Candiotti et al.1 assessed the association between 2 common COMT SNPs with morphine consumption after nephrectomy, a procedure associated with significant postoperative pain. They found that in the first 24 hours after surgery, patients homozygous for the expression of G at rs4680 (resulting in expression of less efficient COMT enzyme) used 36% more opioid than those who were homozygous for A. The difference persisted to the 48-hour assessment. In addition, patients homozygous for G at rs4818 SNP used more morphine than heterozygotes during the first 6 hours. These data seem reasonable as lower rates of catecholamine degradation have been linked to more pain or higher analgesic requirements in other studies, and there appears to be an allelic “dose-response.” Pain reports, however, were not different. Homozygotes for the C allele at rs4818 used more antiemetic than homozygotes for G, though the significance of the observation is somewhat unclear as differences in opioid consumption did not seem to provide an explanation. While the aforementioned findings are interesting, it is surprising that the authors did not evaluate genotype at rs6269 and rs4633 so that the contribution of the LPS, APS, and HPS haplotypes, suggested to be important by other investigators, could then be considered.

The relationship between acute pain and individual COMT SNPs and haplotypes has been assessed after other types of injuries, procedures and surgeries including lumbar discectomy, tonsillectomy, major abdominal and urological procedures, chest tube removal after cardiac surgery, labor pain, breast cancer surgery, oral surgery, and pain after motor vehicle accident with highly variable results (Table 1).7–17 Some studies found more pain and/or analgesic use associated with genotypes for which reduced enzyme activity is predicted. Other studies found no association. Some even found the reverse relationship. Indeed our years of study of COMT variants have not provided a clear and consistent picture of the impact of genetic variation of this gene on pain. Moreover, the cohort studied by Candotti et al. had mixed gender. Experimental studies have suggested that the effect is both gender- and modality-dependent with an effect found more reliably in female animals and women.4 A gender difference is intriguing as COMT metabolized catechol-estrogens in addition to catecholamines neurotransmitters. However, no effect was identified in a study of 22 COMT SNPs and acute pain after breast cancer surgery in 1000 women.12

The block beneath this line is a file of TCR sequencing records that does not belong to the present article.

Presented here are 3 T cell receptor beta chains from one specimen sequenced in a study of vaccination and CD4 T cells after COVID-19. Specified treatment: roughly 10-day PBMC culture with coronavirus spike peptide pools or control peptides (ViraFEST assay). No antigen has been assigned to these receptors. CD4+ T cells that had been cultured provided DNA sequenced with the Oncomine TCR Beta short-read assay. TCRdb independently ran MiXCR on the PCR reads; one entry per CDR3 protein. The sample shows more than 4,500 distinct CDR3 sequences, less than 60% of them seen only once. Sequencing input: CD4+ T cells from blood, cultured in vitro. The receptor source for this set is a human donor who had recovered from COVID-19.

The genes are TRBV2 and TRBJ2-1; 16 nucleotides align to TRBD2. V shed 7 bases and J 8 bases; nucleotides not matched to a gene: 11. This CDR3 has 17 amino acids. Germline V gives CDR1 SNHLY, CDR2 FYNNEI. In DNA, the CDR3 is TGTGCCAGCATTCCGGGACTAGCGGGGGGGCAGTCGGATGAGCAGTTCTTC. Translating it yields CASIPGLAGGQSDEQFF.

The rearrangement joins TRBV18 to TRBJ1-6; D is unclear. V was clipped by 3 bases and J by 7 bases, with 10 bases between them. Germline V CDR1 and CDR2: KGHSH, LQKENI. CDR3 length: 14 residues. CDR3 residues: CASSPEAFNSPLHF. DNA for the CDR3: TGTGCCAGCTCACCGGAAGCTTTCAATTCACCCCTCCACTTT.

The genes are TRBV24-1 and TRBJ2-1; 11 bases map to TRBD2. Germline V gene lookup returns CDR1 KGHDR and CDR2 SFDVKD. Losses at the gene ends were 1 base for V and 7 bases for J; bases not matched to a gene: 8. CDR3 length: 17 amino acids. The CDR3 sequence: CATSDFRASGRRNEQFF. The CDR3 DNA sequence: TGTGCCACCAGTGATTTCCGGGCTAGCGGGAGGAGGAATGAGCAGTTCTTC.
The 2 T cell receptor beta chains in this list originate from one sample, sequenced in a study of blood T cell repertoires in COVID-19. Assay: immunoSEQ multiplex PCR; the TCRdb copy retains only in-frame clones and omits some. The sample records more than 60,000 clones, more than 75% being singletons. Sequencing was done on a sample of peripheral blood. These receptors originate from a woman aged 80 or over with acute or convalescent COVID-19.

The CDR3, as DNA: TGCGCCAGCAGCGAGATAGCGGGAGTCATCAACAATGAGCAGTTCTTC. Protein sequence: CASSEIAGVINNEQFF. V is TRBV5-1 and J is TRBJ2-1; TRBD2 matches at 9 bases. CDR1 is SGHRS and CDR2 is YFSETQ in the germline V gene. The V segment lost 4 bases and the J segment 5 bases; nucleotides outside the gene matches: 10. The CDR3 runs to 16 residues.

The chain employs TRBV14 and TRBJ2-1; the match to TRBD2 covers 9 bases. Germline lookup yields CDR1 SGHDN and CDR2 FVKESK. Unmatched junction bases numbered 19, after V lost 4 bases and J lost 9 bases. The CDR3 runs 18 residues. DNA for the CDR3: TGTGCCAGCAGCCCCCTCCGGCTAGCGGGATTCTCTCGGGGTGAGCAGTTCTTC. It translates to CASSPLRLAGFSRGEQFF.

Table 1

Table 1

The relationship between the likelihood of utilizing emergency room resources in patients with sickle cell disease and the COMT rs4680 A > G SNP as well as the rs6380 variant in the gene for the dopamine D3 receptor (DRD3) receptor, that results in a Ser9Gly substitution, was reported by Wang et al. in this issue of the journal.2 Though the findings were preliminary in nature, sickle cell patients who expressed the G allele at rs4680 in COMT that results in reduced enzyme activity were twice as likely to utilize emergency room resources for acute pain crisis. Interestingly, patients who were heterozygous at DRD3 were less likely to have an acute pain crisis.

The consideration of variability in a pain phenotype with both COMT and a dopamine receptor is interesting in that dopamine, like all catecholamines, is a substrate for COMT and receptor binding potential has been associated with variability in pain phenotypes.18–22 DRD3 Gly9Gly receptor activation induces a greater increase in cAMP than the wild type receptor and has been associated with higher pain thresholds in fibromyalgia.18 It is unfortunate that the authors did not assess the interaction between the 2 polymorphisms and pain behavior, though perhaps the sample did not provide adequate power for that exercise. Interpretation is made more difficult by the fact that expression of fetal hemoglobin and other variants such as β-thalassemia are known to alter the pain phenotype in sickle cell disease.23 These and other factors not evaluated as covariates might have changed the results.